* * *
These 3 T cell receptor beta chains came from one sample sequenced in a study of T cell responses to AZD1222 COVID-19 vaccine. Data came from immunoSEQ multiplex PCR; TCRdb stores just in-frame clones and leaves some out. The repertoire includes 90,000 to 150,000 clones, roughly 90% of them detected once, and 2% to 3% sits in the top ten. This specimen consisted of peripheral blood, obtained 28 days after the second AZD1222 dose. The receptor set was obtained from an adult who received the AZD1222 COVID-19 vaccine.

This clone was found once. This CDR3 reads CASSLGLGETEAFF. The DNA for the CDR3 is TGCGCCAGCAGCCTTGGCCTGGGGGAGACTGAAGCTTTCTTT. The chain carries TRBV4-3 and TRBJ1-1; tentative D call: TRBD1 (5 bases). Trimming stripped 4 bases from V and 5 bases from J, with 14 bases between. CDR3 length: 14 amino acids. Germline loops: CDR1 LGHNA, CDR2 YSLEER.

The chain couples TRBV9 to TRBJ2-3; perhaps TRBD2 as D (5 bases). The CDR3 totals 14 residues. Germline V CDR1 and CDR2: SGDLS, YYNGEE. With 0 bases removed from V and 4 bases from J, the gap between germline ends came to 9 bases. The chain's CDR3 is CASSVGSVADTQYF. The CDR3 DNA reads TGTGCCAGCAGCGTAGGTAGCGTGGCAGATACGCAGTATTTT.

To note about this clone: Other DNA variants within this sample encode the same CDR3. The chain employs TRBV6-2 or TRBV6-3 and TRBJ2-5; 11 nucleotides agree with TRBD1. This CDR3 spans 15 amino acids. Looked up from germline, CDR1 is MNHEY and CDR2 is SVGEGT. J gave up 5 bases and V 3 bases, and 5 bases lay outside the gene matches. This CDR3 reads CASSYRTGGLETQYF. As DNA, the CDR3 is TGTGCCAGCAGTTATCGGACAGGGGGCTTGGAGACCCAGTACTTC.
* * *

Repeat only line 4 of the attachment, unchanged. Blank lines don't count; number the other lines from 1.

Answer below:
To note about this clone: Other DNA variants within this sample encode the same CDR3. The chain employs TRBV6-2 or TRBV6-3 and TRBJ2-5; 11 nucleotides agree with TRBD1. This CDR3 spans 15 amino acids. Looked up from germline, CDR1 is MNHEY and CDR2 is SVGEGT. J gave up 5 bases and V 3 bases, and 5 bases lay outside the gene matches. This CDR3 reads CASSYRTGGLETQYF. As DNA, the CDR3 is TGTGCCAGCAGTTATCGGACAGGGGGCTTGGAGACCCAGTACTTC.